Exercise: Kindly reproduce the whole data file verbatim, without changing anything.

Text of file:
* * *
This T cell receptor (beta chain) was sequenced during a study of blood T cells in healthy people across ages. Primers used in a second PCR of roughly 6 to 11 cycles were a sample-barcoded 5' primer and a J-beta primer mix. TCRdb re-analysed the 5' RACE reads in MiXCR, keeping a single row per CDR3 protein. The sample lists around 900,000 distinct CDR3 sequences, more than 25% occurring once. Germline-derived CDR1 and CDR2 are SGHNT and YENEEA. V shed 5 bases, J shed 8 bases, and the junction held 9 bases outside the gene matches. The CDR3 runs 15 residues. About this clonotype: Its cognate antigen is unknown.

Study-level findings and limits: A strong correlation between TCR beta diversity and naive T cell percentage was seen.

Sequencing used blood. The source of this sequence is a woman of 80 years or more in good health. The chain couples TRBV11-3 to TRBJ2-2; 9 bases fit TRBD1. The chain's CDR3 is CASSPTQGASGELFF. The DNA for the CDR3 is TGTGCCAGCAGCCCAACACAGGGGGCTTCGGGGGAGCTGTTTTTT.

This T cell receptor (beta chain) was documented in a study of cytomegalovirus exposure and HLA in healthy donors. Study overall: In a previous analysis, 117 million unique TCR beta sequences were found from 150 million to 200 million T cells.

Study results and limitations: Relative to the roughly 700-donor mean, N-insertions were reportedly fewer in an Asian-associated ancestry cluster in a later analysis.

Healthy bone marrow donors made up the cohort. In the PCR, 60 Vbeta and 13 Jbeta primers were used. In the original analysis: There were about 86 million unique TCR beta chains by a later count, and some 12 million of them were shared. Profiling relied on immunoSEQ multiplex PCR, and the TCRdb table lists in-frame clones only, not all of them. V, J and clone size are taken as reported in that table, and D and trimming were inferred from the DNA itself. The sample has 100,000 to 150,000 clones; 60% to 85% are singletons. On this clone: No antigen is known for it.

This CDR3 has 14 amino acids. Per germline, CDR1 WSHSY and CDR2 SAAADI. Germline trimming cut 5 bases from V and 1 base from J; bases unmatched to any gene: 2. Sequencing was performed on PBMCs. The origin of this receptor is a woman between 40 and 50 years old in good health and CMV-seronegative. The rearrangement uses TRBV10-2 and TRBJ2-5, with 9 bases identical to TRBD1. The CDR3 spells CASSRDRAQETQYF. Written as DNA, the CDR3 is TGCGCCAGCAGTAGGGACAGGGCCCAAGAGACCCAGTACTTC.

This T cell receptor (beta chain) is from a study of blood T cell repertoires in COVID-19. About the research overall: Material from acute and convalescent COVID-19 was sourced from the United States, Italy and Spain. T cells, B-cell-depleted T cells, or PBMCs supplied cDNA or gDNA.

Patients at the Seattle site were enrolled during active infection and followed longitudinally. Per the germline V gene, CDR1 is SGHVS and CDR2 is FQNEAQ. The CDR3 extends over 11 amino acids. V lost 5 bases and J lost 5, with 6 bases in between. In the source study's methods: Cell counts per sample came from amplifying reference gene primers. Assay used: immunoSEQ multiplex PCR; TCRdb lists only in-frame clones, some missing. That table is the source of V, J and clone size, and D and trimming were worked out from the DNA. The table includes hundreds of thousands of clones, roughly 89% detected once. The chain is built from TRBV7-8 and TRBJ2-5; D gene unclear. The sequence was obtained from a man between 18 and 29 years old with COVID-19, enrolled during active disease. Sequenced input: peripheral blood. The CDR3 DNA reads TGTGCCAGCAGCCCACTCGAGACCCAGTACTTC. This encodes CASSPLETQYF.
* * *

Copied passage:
This T cell receptor (beta chain) was sequenced during a study of blood T cells in healthy people across ages. Primers used in a second PCR of roughly 6 to 11 cycles were a sample-barcoded 5' primer and a J-beta primer mix. TCRdb re-analysed the 5' RACE reads in MiXCR, keeping a single row per CDR3 protein. The sample lists around 900,000 distinct CDR3 sequences, more than 25% occurring once. Germline-derived CDR1 and CDR2 are SGHNT and YENEEA. V shed 5 bases, J shed 8 bases, and the junction held 9 bases outside the gene matches. The CDR3 runs 15 residues. About this clonotype: Its cognate antigen is unknown.

Study-level findings and limits: A strong correlation between TCR beta diversity and naive T cell percentage was seen.

Sequencing used blood. The source of this sequence is a woman of 80 years or more in good health. The chain couples TRBV11-3 to TRBJ2-2; 9 bases fit TRBD1. The chain's CDR3 is CASSPTQGASGELFF. The DNA for the CDR3 is TGTGCCAGCAGCCCAACACAGGGGGCTTCGGGGGAGCTGTTTTTT.

This T cell receptor (beta chain) was documented in a study of cytomegalovirus exposure and HLA in healthy donors. Study overall: In a previous analysis, 117 million unique TCR beta sequences were found from 150 million to 200 million T cells.

Study results and limitations: Relative to the roughly 700-donor mean, N-insertions were reportedly fewer in an Asian-associated ancestry cluster in a later analysis.

Healthy bone marrow donors made up the cohort. In the PCR, 60 Vbeta and 13 Jbeta primers were used. In the original analysis: There were about 86 million unique TCR beta chains by a later count, and some 12 million of them were shared. Profiling relied on immunoSEQ multiplex PCR, and the TCRdb table lists in-frame clones only, not all of them. V, J and clone size are taken as reported in that table, and D and trimming were inferred from the DNA itself. The sample has 100,000 to 150,000 clones; 60% to 85% are singletons. On this clone: No antigen is known for it.

This CDR3 has 14 amino acids. Per germline, CDR1 WSHSY and CDR2 SAAADI. Germline trimming cut 5 bases from V and 1 base from J; bases unmatched to any gene: 2. Sequencing was performed on PBMCs. The origin of this receptor is a woman between 40 and 50 years old in good health and CMV-seronegative. The rearrangement uses TRBV10-2 and TRBJ2-5, with 9 bases identical to TRBD1. The CDR3 spells CASSRDRAQETQYF. Written as DNA, the CDR3 is TGCGCCAGCAGTAGGGACAGGGCCCAAGAGACCCAGTACTTC.

This T cell receptor (beta chain) is from a study of blood T cell repertoires in COVID-19. About the research overall: Material from acute and convalescent COVID-19 was sourced from the United States, Italy and Spain. T cells, B-cell-depleted T cells, or PBMCs supplied cDNA or gDNA.

Patients at the Seattle site were enrolled during active infection and followed longitudinally. Per the germline V gene, CDR1 is SGHVS and CDR2 is FQNEAQ. The CDR3 extends over 11 amino acids. V lost 5 bases and J lost 5, with 6 bases in between. In the source study's methods: Cell counts per sample came from amplifying reference gene primers. Assay used: immunoSEQ multiplex PCR; TCRdb lists only in-frame clones, some missing. That table is the source of V, J and clone size, and D and trimming were worked out from the DNA. The table includes hundreds of thousands of clones, roughly 89% detected once. The chain is built from TRBV7-8 and TRBJ2-5; D gene unclear. The sequence was obtained from a man between 18 and 29 years old with COVID-19, enrolled during active disease. Sequenced input: peripheral blood. The CDR3 DNA reads TGTGCCAGCAGCCCACTCGAGACCCAGTACTTC. This encodes CASSPLETQYF.